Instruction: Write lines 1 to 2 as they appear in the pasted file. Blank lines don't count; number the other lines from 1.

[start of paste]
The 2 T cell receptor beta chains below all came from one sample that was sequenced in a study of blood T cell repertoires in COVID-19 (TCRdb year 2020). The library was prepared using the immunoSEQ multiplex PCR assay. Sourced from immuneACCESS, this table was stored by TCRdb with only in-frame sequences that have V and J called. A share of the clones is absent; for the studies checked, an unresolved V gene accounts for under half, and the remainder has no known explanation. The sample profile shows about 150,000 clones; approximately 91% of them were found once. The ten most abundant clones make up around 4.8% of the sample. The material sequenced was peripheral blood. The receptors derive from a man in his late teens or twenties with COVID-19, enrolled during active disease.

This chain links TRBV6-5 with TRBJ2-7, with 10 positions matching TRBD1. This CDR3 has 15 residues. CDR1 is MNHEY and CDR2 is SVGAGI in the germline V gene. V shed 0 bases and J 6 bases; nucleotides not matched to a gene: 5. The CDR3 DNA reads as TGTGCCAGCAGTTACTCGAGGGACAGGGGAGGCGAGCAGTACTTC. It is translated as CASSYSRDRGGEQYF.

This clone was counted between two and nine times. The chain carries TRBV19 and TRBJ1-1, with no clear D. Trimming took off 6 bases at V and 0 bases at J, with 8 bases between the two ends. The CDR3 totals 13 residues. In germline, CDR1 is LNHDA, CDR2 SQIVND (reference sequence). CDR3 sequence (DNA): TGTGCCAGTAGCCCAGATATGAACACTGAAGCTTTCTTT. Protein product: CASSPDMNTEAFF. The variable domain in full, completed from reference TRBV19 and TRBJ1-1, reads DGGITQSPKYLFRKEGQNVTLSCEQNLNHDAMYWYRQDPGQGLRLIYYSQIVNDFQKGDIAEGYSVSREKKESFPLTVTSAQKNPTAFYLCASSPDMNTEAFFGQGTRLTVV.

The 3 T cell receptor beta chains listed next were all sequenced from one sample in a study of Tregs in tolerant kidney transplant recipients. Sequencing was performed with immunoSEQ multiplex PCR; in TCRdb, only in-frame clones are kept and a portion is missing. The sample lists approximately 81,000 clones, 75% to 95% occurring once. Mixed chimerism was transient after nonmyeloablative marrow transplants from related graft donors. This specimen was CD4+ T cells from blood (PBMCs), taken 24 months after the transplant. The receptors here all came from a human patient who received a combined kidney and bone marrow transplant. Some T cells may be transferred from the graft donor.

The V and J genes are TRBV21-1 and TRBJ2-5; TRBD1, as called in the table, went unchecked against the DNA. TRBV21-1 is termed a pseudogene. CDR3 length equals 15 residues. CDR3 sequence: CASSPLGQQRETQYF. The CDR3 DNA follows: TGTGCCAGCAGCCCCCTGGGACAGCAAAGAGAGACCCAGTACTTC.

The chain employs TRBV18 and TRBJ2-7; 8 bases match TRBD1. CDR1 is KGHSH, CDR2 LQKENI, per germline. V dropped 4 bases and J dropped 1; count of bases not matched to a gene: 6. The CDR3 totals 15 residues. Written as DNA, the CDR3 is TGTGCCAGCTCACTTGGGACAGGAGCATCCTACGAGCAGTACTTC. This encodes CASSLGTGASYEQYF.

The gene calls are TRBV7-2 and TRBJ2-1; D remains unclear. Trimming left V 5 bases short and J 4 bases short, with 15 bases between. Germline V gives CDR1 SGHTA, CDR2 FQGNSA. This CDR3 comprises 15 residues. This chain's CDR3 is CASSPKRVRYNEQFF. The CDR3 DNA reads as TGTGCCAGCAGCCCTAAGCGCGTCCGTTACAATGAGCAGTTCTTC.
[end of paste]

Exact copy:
The 2 T cell receptor beta chains below all came from one sample that was sequenced in a study of blood T cell repertoires in COVID-19 (TCRdb year 2020). The library was prepared using the immunoSEQ multiplex PCR assay. Sourced from immuneACCESS, this table was stored by TCRdb with only in-frame sequences that have V and J called. A share of the clones is absent; for the studies checked, an unresolved V gene accounts for under half, and the remainder has no known explanation. The sample profile shows about 150,000 clones; approximately 91% of them were found once. The ten most abundant clones make up around 4.8% of the sample. The material sequenced was peripheral blood. The receptors derive from a man in his late teens or twenties with COVID-19, enrolled during active disease.

This chain links TRBV6-5 with TRBJ2-7, with 10 positions matching TRBD1. This CDR3 has 15 residues. CDR1 is MNHEY and CDR2 is SVGAGI in the germline V gene. V shed 0 bases and J 6 bases; nucleotides not matched to a gene: 5. The CDR3 DNA reads as TGTGCCAGCAGTTACTCGAGGGACAGGGGAGGCGAGCAGTACTTC. It is translated as CASSYSRDRGGEQYF.